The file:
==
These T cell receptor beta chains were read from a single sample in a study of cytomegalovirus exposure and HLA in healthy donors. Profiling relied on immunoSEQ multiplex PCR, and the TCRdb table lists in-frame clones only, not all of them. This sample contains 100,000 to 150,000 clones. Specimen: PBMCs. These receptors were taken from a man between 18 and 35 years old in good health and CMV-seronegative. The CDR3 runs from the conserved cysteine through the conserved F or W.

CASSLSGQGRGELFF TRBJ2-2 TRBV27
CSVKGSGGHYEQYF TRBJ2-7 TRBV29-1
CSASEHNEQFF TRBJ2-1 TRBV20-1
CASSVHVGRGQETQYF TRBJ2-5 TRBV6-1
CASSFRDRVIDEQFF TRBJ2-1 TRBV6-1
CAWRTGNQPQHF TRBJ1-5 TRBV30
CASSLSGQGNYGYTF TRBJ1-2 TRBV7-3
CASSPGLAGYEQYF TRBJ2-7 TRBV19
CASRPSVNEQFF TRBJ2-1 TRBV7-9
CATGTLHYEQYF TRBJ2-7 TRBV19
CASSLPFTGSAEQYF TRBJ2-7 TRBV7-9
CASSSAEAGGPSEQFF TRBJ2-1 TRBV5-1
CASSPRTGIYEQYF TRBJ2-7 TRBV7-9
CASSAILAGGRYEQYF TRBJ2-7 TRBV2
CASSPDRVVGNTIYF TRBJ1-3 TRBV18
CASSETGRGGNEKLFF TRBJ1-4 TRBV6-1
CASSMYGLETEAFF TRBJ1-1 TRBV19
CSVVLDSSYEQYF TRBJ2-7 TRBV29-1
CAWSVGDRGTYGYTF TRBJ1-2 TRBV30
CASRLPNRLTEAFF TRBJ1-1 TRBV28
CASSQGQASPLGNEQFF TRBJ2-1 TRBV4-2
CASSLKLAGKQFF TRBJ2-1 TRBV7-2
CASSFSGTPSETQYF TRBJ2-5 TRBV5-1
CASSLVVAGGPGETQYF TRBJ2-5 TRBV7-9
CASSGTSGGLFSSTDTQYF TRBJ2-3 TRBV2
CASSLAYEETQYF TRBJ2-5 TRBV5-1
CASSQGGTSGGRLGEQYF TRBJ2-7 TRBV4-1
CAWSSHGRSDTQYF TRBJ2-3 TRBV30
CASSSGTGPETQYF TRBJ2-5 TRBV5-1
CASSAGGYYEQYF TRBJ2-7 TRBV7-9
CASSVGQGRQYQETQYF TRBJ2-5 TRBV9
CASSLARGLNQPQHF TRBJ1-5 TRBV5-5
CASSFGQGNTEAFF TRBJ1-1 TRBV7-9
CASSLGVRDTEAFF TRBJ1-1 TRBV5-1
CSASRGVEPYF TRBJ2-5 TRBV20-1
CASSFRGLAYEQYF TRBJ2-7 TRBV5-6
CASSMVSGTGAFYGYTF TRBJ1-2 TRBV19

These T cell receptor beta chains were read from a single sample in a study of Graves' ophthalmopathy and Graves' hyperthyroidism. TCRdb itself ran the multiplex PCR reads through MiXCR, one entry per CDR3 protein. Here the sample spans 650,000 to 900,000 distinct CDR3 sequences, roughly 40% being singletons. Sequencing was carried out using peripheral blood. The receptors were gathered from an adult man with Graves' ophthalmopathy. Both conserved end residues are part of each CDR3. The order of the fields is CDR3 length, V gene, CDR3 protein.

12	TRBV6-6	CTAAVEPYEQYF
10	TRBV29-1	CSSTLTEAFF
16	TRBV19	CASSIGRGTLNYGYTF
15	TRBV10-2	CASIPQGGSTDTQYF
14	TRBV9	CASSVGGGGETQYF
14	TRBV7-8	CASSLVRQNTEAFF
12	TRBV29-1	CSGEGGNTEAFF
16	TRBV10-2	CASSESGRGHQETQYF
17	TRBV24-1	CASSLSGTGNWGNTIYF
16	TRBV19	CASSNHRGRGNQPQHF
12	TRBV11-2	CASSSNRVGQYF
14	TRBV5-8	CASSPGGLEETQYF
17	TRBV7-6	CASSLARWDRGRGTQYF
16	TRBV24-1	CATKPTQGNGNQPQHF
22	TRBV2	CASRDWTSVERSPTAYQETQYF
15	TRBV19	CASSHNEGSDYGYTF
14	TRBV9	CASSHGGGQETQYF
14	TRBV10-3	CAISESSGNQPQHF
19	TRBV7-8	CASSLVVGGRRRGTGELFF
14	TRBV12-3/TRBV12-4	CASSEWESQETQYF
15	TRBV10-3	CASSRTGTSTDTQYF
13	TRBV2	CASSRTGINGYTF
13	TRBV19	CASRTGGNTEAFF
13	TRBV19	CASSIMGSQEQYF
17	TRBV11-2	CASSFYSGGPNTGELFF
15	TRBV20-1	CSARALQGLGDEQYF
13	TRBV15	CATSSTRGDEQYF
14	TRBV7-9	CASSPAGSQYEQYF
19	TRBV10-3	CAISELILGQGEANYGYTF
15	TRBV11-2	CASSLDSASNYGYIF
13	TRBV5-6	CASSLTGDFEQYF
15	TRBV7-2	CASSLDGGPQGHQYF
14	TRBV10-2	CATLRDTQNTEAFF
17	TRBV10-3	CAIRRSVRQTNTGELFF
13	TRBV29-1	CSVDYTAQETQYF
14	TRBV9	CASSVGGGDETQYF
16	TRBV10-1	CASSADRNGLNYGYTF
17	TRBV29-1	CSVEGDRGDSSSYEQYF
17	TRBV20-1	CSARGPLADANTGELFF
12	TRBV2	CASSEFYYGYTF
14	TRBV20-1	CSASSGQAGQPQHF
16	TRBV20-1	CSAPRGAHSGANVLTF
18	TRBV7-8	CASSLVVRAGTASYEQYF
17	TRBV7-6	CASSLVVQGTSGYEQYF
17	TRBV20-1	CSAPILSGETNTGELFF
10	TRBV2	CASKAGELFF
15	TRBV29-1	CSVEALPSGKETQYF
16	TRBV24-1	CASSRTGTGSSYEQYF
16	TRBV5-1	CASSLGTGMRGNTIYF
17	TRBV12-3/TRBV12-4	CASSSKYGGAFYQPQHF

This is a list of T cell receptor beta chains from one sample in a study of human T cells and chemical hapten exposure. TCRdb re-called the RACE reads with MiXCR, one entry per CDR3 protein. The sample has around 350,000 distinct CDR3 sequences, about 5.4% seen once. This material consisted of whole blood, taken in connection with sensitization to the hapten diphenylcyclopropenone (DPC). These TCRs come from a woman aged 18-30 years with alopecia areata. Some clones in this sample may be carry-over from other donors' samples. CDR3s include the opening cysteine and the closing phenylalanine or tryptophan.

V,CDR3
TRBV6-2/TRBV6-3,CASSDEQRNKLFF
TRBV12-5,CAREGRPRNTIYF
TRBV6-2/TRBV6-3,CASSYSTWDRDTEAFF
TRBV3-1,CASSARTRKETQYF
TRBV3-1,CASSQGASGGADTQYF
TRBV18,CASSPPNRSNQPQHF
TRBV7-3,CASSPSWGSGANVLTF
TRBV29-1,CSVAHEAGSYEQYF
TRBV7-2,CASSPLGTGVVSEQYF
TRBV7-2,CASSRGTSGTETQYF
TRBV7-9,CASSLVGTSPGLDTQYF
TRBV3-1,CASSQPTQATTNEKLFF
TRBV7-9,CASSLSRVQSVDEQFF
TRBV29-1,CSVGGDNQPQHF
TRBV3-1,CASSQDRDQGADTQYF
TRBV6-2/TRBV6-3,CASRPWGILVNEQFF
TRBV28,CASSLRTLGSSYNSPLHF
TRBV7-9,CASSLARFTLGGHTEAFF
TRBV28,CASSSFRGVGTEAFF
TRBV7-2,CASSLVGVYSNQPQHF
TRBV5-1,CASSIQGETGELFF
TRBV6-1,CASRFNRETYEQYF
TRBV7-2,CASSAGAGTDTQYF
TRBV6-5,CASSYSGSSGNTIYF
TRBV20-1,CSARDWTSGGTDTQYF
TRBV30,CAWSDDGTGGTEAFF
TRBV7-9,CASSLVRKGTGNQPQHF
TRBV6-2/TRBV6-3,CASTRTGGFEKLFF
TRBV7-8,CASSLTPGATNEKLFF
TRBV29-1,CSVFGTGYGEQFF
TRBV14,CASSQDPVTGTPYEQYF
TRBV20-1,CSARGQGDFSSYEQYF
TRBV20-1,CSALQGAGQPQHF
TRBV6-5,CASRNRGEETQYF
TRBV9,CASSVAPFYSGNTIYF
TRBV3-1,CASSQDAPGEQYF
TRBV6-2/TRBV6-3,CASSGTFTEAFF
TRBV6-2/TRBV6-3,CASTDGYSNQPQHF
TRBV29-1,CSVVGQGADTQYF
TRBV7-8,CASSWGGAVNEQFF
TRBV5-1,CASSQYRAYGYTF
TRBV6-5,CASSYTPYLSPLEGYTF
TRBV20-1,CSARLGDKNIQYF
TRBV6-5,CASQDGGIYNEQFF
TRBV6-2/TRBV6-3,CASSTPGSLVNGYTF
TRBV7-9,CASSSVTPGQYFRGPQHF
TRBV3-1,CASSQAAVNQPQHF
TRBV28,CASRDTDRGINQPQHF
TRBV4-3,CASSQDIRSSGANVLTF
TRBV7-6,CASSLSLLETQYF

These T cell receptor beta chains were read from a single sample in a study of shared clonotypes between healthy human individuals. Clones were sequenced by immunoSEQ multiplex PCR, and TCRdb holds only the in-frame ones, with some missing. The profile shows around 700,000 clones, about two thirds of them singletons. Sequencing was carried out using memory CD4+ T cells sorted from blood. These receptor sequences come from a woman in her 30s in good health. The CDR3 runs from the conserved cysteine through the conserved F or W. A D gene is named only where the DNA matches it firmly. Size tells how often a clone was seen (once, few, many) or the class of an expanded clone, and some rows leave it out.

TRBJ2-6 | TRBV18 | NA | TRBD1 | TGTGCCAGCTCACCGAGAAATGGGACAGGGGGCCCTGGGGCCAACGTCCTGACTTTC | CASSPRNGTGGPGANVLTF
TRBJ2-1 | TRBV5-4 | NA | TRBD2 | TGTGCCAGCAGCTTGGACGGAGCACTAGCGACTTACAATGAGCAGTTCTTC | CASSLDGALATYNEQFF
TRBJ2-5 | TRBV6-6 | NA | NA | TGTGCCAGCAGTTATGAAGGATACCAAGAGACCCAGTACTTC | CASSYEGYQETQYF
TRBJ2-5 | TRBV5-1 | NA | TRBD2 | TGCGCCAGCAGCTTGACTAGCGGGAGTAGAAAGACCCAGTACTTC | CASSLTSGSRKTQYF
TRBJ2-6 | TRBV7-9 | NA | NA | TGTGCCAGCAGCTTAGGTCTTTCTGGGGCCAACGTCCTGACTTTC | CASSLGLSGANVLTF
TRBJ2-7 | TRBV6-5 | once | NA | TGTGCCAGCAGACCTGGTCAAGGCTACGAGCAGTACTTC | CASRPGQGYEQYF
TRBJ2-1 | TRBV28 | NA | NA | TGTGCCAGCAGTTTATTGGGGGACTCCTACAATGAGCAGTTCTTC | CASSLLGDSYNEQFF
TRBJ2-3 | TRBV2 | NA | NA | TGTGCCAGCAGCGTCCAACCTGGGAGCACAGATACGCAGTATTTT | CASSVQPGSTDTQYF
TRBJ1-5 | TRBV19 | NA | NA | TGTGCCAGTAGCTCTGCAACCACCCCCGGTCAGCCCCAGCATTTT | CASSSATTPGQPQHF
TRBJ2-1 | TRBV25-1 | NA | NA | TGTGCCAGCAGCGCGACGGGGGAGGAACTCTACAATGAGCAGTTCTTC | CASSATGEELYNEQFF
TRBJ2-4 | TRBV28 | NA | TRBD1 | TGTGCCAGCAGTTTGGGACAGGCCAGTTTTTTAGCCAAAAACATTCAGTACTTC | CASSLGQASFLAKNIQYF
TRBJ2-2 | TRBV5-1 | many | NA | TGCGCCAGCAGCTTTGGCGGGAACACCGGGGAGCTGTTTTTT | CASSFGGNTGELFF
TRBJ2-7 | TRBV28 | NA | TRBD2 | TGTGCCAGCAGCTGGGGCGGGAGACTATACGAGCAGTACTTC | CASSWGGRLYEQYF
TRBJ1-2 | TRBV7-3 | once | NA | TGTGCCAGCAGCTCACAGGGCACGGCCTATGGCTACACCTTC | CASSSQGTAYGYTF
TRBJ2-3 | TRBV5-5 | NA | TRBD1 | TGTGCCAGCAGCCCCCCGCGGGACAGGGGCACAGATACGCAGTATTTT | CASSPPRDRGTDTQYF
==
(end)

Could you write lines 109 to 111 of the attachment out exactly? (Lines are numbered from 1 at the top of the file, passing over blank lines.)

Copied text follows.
TRBV7-9,CASSLARFTLGGHTEAFF
TRBV28,CASSSFRGVGTEAFF
TRBV7-2,CASSLVGVYSNQPQHF